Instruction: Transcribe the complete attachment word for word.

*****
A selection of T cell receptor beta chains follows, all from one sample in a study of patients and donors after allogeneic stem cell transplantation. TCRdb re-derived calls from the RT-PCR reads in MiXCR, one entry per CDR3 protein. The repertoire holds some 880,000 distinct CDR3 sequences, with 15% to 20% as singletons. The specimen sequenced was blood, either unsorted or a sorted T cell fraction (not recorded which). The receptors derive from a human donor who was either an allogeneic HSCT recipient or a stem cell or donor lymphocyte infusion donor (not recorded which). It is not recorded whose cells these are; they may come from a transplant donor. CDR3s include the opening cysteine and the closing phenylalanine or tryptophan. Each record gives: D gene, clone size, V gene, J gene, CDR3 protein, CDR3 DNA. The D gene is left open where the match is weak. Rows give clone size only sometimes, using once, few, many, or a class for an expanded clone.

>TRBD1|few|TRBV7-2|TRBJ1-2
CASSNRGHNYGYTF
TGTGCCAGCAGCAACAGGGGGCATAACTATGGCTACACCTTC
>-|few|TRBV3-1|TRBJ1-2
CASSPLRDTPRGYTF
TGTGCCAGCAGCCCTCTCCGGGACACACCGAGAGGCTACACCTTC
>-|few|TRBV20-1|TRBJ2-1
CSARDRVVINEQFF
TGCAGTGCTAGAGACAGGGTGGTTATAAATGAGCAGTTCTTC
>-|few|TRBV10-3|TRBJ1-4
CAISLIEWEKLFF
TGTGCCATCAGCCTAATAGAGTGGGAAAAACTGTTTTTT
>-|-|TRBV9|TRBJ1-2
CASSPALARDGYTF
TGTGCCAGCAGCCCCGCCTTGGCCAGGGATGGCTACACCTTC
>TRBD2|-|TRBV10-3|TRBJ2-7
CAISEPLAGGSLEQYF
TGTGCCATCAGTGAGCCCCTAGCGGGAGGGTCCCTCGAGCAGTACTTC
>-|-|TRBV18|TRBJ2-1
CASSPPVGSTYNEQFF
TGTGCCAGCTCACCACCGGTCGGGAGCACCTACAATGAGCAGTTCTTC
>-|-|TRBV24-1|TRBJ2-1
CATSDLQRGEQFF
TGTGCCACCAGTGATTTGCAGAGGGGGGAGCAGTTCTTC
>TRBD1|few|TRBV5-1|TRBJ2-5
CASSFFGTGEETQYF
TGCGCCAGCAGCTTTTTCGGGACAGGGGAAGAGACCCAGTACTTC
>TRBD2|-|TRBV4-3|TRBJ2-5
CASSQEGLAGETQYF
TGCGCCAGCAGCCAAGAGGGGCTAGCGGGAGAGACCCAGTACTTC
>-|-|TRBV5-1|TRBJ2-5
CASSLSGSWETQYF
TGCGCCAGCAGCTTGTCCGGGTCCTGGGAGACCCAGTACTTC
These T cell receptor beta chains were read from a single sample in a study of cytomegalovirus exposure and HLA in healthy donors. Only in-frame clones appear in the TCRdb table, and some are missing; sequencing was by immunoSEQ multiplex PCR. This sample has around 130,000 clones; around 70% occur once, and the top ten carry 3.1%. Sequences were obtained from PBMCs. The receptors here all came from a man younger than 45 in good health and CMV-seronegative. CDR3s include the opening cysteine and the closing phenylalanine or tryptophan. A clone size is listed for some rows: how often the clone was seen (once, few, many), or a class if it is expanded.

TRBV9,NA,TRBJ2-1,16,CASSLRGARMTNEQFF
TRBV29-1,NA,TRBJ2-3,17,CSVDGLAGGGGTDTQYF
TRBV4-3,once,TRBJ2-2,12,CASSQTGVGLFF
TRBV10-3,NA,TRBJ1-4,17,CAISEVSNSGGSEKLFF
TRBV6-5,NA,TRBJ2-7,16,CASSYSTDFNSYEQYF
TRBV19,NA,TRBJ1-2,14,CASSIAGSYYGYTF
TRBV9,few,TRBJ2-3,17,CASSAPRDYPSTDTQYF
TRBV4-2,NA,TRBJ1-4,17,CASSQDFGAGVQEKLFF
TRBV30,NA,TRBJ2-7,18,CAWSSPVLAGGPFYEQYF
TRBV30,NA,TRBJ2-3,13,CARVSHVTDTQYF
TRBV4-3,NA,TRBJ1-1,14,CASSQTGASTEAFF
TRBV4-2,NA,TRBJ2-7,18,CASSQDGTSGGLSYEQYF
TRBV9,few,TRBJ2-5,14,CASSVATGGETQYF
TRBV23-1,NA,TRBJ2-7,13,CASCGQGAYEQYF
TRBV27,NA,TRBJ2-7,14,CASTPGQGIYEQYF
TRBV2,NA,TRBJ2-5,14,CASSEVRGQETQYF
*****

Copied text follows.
A selection of T cell receptor beta chains follows, all from one sample in a study of patients and donors after allogeneic stem cell transplantation. TCRdb re-derived calls from the RT-PCR reads in MiXCR, one entry per CDR3 protein. The repertoire holds some 880,000 distinct CDR3 sequences, with 15% to 20% as singletons. The specimen sequenced was blood, either unsorted or a sorted T cell fraction (not recorded which). The receptors derive from a human donor who was either an allogeneic HSCT recipient or a stem cell or donor lymphocyte infusion donor (not recorded which). It is not recorded whose cells these are; they may come from a transplant donor. CDR3s include the opening cysteine and the closing phenylalanine or tryptophan. Each record gives: D gene, clone size, V gene, J gene, CDR3 protein, CDR3 DNA. The D gene is left open where the match is weak. Rows give clone size only sometimes, using once, few, many, or a class for an expanded clone.

>TRBD1|few|TRBV7-2|TRBJ1-2
CASSNRGHNYGYTF
TGTGCCAGCAGCAACAGGGGGCATAACTATGGCTACACCTTC
>-|few|TRBV3-1|TRBJ1-2
CASSPLRDTPRGYTF
TGTGCCAGCAGCCCTCTCCGGGACACACCGAGAGGCTACACCTTC
>-|few|TRBV20-1|TRBJ2-1
CSARDRVVINEQFF
TGCAGTGCTAGAGACAGGGTGGTTATAAATGAGCAGTTCTTC
>-|few|TRBV10-3|TRBJ1-4
CAISLIEWEKLFF
TGTGCCATCAGCCTAATAGAGTGGGAAAAACTGTTTTTT
>-|-|TRBV9|TRBJ1-2
CASSPALARDGYTF
TGTGCCAGCAGCCCCGCCTTGGCCAGGGATGGCTACACCTTC
>TRBD2|-|TRBV10-3|TRBJ2-7
CAISEPLAGGSLEQYF
TGTGCCATCAGTGAGCCCCTAGCGGGAGGGTCCCTCGAGCAGTACTTC
>-|-|TRBV18|TRBJ2-1
CASSPPVGSTYNEQFF
TGTGCCAGCTCACCACCGGTCGGGAGCACCTACAATGAGCAGTTCTTC
>-|-|TRBV24-1|TRBJ2-1
CATSDLQRGEQFF
TGTGCCACCAGTGATTTGCAGAGGGGGGAGCAGTTCTTC
>TRBD1|few|TRBV5-1|TRBJ2-5
CASSFFGTGEETQYF
TGCGCCAGCAGCTTTTTCGGGACAGGGGAAGAGACCCAGTACTTC
>TRBD2|-|TRBV4-3|TRBJ2-5
CASSQEGLAGETQYF
TGCGCCAGCAGCCAAGAGGGGCTAGCGGGAGAGACCCAGTACTTC
>-|-|TRBV5-1|TRBJ2-5
CASSLSGSWETQYF
TGCGCCAGCAGCTTGTCCGGGTCCTGGGAGACCCAGTACTTC
These T cell receptor beta chains were read from a single sample in a study of cytomegalovirus exposure and HLA in healthy donors. Only in-frame clones appear in the TCRdb table, and some are missing; sequencing was by immunoSEQ multiplex PCR. This sample has around 130,000 clones; around 70% occur once, and the top ten carry 3.1%. Sequences were obtained from PBMCs. The receptors here all came from a man younger than 45 in good health and CMV-seronegative. CDR3s include the opening cysteine and the closing phenylalanine or tryptophan. A clone size is listed for some rows: how often the clone was seen (once, few, many), or a class if it is expanded.

TRBV9,NA,TRBJ2-1,16,CASSLRGARMTNEQFF
TRBV29-1,NA,TRBJ2-3,17,CSVDGLAGGGGTDTQYF
TRBV4-3,once,TRBJ2-2,12,CASSQTGVGLFF
TRBV10-3,NA,TRBJ1-4,17,CAISEVSNSGGSEKLFF
TRBV6-5,NA,TRBJ2-7,16,CASSYSTDFNSYEQYF
TRBV19,NA,TRBJ1-2,14,CASSIAGSYYGYTF
TRBV9,few,TRBJ2-3,17,CASSAPRDYPSTDTQYF
TRBV4-2,NA,TRBJ1-4,17,CASSQDFGAGVQEKLFF
TRBV30,NA,TRBJ2-7,18,CAWSSPVLAGGPFYEQYF
TRBV30,NA,TRBJ2-3,13,CARVSHVTDTQYF
TRBV4-3,NA,TRBJ1-1,14,CASSQTGASTEAFF
TRBV4-2,NA,TRBJ2-7,18,CASSQDGTSGGLSYEQYF
TRBV9,few,TRBJ2-5,14,CASSVATGGETQYF
TRBV23-1,NA,TRBJ2-7,13,CASCGQGAYEQYF
TRBV27,NA,TRBJ2-7,14,CASTPGQGIYEQYF
TRBV2,NA,TRBJ2-5,14,CASSEVRGQETQYF